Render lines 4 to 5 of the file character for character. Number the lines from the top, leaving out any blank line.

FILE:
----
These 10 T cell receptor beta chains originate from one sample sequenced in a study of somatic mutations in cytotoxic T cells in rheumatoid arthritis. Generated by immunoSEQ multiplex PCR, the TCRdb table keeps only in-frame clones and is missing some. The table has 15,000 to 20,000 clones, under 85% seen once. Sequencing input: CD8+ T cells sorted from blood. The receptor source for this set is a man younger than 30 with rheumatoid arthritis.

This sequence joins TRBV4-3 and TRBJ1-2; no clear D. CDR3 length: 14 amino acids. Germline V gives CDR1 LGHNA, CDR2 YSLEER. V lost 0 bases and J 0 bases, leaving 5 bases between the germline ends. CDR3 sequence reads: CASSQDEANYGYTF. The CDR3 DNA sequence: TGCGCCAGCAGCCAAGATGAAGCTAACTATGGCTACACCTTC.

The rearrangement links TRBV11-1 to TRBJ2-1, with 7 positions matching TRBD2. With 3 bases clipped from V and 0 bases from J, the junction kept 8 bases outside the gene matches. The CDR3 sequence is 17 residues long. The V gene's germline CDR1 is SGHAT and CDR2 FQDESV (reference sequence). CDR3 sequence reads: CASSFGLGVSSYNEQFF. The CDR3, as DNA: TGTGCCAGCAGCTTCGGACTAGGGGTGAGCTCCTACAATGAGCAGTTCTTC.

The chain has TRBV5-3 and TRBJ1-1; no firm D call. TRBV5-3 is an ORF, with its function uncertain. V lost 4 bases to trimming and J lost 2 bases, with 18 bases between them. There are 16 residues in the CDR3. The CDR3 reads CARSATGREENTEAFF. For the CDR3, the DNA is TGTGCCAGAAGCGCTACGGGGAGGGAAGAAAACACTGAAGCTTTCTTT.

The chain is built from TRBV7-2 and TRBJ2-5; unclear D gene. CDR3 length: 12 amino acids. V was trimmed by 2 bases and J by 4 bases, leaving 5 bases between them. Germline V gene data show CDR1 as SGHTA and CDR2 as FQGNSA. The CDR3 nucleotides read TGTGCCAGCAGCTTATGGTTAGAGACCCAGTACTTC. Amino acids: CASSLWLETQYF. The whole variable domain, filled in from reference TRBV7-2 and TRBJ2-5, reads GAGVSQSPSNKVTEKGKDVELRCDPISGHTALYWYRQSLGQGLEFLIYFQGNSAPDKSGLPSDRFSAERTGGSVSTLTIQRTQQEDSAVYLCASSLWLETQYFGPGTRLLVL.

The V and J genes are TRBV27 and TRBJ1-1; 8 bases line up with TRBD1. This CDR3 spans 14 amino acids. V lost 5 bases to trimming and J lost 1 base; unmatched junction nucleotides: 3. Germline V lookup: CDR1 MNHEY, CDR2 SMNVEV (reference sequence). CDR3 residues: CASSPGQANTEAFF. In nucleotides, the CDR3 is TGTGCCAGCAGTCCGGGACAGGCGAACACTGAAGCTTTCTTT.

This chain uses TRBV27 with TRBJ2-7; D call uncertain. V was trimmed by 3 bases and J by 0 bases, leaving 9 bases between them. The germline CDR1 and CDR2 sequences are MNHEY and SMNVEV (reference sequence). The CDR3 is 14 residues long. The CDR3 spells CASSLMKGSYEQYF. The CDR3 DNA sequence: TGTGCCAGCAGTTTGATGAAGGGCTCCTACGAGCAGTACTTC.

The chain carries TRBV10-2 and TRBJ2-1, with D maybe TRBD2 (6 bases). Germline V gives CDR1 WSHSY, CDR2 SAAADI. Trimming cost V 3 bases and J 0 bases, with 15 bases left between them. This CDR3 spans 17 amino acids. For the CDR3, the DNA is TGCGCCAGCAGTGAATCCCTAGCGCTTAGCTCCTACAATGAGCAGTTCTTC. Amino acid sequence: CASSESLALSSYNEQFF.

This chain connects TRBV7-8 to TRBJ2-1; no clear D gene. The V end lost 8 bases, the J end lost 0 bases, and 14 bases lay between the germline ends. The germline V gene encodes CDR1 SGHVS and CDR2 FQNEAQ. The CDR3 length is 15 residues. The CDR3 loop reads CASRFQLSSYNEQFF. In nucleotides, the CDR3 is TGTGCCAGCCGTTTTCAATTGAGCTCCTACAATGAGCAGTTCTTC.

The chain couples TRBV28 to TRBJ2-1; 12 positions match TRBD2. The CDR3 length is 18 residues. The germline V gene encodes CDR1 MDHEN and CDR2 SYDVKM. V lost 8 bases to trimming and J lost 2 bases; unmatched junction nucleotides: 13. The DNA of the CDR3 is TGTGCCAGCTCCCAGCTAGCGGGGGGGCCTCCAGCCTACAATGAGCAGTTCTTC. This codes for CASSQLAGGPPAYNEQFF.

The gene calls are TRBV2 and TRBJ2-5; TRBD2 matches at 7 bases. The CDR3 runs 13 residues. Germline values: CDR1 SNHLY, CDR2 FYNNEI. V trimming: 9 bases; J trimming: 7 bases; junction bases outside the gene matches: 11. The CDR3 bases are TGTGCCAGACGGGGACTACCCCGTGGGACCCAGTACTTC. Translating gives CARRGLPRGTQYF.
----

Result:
The chain has TRBV5-3 and TRBJ1-1; no firm D call. TRBV5-3 is an ORF, with its function uncertain. V lost 4 bases to trimming and J lost 2 bases, with 18 bases between them. There are 16 residues in the CDR3. The CDR3 reads CARSATGREENTEAFF. For the CDR3, the DNA is TGTGCCAGAAGCGCTACGGGGAGGGAAGAAAACACTGAAGCTTTCTTT.

The chain is built from TRBV7-2 and TRBJ2-5; unclear D gene. CDR3 length: 12 amino acids. V was trimmed by 2 bases and J by 4 bases, leaving 5 bases between them. Germline V gene data show CDR1 as SGHTA and CDR2 as FQGNSA. The CDR3 nucleotides read TGTGCCAGCAGCTTATGGTTAGAGACCCAGTACTTC. Amino acids: CASSLWLETQYF. The whole variable domain, filled in from reference TRBV7-2 and TRBJ2-5, reads GAGVSQSPSNKVTEKGKDVELRCDPISGHTALYWYRQSLGQGLEFLIYFQGNSAPDKSGLPSDRFSAERTGGSVSTLTIQRTQQEDSAVYLCASSLWLETQYFGPGTRLLVL.